In-Plane Angular Effect of Magnetoresistance of Quasi-One-Dimensional Organic Metals, (DMET)2AuBr2 and (TMTSF)2ClO4

Harukazu YOSHINO, Kazuya SAITO, Hiroyuki NISHIKAWA, Koichi KIKUCHI, Keiji KOBAYASHI and Isao IKEMOTO

Comparative study is presented for the in-plane angular effect of magnetoresistance of quasi-one-dimensional organic conductors, (DMET)2AuBr2 and (TMTSF)2ClO4. The magnetoresistance for the magnetic and electrical fields parallel and perpendicular to the most conducting plane, respectively, was measured at 4.2 K and up to 7.0 T. (DMET)2AuBr2 shows an anomalous hump in the field-orientation dependence of the magnetoresistance for the magnetic field nearly parallel to the most conducting axis and this is very similar to what previously reported for (DMET)2I3. Weak anomaly was detected for the magnetoresistance of (TMTSF)2ClO4 in the Relaxed state, while no anomaly was observed in the SDW phase in the Quenched state. By comparing the numerical angular derivatives of the magnetoresistance, it is shown that the anomaly in the in-plane angular effect continuously develops from zero magnetic field and is closely related to the quasi-one-dimensional Fermi surface. A simple method is proposed to estimate the anisotropy of the transfer integral from the width of the hump anomaly.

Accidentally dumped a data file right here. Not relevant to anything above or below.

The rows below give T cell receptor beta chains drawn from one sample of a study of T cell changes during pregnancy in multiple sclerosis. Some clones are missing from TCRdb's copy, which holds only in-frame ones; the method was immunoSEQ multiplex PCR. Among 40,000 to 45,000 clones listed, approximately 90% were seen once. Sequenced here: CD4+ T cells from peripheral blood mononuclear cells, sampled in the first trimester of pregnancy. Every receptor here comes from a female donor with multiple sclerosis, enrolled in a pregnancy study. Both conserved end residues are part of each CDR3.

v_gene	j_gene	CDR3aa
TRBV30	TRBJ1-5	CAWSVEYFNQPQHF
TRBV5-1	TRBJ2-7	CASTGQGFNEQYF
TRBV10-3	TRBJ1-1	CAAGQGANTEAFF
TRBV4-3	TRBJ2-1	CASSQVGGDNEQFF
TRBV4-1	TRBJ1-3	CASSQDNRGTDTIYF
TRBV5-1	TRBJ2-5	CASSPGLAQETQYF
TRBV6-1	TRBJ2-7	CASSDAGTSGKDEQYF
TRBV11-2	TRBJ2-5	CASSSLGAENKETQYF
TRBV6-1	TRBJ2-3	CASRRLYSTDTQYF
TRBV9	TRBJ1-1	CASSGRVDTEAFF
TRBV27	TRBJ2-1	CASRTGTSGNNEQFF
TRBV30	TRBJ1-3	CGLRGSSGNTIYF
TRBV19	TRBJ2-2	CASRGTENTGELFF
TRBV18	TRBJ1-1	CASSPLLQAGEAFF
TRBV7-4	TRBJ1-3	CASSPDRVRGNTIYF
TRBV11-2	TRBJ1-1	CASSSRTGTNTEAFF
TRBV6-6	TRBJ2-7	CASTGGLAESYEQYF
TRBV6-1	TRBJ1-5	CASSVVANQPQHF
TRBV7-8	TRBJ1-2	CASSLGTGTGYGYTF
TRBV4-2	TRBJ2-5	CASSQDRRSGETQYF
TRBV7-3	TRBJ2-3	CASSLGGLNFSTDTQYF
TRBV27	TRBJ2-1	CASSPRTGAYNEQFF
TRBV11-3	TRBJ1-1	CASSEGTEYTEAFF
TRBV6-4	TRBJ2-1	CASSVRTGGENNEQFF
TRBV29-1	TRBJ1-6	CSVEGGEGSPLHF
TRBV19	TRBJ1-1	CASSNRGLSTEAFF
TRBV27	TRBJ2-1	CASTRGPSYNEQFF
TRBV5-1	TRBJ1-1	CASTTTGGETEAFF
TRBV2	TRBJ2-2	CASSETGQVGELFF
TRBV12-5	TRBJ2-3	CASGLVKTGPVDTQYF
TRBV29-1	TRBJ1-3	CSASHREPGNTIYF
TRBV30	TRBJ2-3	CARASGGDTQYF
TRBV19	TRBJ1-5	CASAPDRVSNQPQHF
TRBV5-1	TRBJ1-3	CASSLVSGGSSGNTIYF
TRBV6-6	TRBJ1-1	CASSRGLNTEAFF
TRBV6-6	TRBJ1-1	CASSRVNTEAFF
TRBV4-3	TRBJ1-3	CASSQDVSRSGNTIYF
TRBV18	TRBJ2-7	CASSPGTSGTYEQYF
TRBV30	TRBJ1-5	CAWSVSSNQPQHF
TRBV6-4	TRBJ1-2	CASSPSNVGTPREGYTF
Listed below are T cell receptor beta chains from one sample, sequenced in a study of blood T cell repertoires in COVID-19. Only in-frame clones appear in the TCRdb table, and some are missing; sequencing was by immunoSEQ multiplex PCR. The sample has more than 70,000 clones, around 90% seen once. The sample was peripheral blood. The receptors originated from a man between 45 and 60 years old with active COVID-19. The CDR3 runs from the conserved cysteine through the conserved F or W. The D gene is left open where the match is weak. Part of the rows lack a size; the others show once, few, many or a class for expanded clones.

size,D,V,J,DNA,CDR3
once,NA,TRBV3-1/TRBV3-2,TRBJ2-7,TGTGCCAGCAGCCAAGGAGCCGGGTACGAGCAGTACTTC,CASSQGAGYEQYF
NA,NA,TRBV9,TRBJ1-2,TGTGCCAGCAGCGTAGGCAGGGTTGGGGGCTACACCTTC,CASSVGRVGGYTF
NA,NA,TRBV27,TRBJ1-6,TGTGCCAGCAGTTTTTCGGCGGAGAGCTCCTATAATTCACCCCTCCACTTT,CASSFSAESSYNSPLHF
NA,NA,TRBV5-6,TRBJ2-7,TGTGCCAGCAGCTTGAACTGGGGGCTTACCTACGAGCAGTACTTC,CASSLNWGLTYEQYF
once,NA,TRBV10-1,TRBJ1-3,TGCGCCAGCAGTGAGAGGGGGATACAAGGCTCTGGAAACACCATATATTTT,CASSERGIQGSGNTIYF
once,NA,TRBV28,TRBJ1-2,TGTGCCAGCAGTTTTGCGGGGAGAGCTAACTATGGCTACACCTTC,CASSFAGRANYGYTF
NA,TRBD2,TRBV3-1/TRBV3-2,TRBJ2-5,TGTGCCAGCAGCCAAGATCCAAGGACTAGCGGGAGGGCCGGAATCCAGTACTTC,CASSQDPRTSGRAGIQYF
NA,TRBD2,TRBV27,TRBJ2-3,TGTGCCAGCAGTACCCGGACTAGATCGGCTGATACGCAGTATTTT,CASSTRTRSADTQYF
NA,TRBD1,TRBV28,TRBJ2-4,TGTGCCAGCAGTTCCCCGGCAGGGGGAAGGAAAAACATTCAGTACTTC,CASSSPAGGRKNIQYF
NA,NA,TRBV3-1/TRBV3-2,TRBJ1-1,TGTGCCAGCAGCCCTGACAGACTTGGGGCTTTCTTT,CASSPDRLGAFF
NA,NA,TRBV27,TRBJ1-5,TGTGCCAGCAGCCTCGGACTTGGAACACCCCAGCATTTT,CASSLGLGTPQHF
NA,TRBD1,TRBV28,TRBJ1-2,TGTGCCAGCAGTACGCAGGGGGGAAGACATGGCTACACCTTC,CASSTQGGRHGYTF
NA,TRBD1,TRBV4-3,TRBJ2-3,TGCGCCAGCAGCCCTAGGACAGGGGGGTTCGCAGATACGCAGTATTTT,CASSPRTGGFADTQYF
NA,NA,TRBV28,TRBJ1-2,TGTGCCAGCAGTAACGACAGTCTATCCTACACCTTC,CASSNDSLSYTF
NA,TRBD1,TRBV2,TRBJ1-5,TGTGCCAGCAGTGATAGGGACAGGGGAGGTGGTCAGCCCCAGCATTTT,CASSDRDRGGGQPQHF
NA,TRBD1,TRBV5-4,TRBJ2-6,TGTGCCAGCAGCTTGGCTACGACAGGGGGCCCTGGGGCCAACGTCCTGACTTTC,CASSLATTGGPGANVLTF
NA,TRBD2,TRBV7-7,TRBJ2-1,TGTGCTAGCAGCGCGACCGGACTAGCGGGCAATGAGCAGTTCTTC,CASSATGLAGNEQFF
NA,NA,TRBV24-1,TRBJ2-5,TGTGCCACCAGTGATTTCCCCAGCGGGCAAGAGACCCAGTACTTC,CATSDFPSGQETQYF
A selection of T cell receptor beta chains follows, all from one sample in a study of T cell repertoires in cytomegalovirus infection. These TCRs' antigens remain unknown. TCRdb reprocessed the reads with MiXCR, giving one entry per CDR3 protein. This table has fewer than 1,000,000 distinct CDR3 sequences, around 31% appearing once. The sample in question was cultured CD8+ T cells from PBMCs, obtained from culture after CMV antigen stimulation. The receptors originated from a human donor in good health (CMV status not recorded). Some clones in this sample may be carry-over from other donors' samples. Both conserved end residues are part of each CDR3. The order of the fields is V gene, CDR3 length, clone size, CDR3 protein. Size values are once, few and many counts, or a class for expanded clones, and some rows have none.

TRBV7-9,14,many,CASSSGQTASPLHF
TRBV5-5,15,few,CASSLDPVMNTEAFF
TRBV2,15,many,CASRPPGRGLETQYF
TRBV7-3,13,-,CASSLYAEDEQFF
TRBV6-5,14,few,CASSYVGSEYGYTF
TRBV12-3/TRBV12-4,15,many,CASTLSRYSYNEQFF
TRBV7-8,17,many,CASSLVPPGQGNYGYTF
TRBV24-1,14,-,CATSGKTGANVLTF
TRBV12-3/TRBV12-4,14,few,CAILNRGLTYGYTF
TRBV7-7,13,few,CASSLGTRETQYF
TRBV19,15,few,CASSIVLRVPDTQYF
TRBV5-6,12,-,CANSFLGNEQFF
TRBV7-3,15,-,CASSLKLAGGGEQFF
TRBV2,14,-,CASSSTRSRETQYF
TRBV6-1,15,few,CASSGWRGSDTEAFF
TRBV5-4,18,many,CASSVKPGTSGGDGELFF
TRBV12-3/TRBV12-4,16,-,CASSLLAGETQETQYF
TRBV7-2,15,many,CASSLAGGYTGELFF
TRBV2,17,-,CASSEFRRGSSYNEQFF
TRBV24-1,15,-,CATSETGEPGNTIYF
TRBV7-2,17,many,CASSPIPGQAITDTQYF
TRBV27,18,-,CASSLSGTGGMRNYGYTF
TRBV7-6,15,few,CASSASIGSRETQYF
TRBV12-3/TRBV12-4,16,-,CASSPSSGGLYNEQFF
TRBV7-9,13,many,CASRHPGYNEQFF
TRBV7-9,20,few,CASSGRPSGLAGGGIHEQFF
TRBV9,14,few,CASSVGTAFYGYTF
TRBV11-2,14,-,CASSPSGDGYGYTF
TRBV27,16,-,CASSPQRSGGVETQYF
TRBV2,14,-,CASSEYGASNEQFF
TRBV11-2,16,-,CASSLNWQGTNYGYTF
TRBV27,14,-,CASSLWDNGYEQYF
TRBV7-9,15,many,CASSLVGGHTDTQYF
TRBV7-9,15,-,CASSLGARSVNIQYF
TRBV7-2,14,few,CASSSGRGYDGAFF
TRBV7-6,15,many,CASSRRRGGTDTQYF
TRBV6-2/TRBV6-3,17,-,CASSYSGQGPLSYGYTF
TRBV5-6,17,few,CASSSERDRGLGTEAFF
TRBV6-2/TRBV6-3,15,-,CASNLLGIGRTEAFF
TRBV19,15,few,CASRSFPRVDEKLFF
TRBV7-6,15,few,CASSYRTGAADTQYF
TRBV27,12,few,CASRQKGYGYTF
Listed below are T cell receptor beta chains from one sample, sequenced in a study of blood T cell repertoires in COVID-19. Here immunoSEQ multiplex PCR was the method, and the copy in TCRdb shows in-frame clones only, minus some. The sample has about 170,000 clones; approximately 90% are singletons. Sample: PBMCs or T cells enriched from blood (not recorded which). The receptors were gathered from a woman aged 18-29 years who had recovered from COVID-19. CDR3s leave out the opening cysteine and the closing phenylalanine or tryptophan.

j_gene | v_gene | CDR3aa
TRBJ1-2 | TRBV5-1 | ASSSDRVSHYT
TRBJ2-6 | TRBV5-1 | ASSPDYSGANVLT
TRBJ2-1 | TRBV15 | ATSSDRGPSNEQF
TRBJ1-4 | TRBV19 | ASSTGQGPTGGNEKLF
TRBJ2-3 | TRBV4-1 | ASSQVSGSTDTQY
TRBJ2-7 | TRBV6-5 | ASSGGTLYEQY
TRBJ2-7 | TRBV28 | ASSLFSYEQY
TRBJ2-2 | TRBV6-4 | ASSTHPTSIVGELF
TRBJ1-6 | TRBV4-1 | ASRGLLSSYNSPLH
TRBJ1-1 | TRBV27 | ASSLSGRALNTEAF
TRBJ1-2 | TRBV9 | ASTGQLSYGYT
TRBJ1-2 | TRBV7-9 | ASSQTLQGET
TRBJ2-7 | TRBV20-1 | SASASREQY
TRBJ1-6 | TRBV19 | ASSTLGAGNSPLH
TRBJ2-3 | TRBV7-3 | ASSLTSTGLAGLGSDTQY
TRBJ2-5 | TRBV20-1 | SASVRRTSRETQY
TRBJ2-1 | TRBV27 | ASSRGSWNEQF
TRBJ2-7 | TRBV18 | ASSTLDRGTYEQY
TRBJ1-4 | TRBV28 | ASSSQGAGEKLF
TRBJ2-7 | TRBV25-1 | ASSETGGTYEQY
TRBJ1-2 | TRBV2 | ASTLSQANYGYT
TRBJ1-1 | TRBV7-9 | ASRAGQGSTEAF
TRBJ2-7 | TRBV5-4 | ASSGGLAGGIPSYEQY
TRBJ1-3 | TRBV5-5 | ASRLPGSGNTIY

(J. Phys. Soc. Jpn., 66, 2410-2418 (1997))

Anomalous Angular Dependence of Magnetoresistance of an Organic Superconductor, (DMET)2I3


Angular dependence of magnetoresistance of a quasi-one-dimensional organic superconductor, (DMET)2I3 has been measured at 4.2 K for magnetic field up to 7.0 T. For the field of 1.0 T, the angular dependence of the magnetoresistance is smooth over the entire range of angles, reflecting the quasi-one-dimensional band structure of the salt. When the magnetic field of 7.0 T was rotated in the most conducting ab plane, the magnetoresistance for the current along both the b- and c*-axes showed discontinuous changes in its slope at the angles of +-15 deg. from the most conducting axis. The anomaly occuring at 7.0 T is considered to be due to a change in electronic state induced by the magnetic field almost perpendicular to the quasi-1D Fermi surface.
(J. Phys. Soc. Jpn., 64, 2307-2310 (1995))

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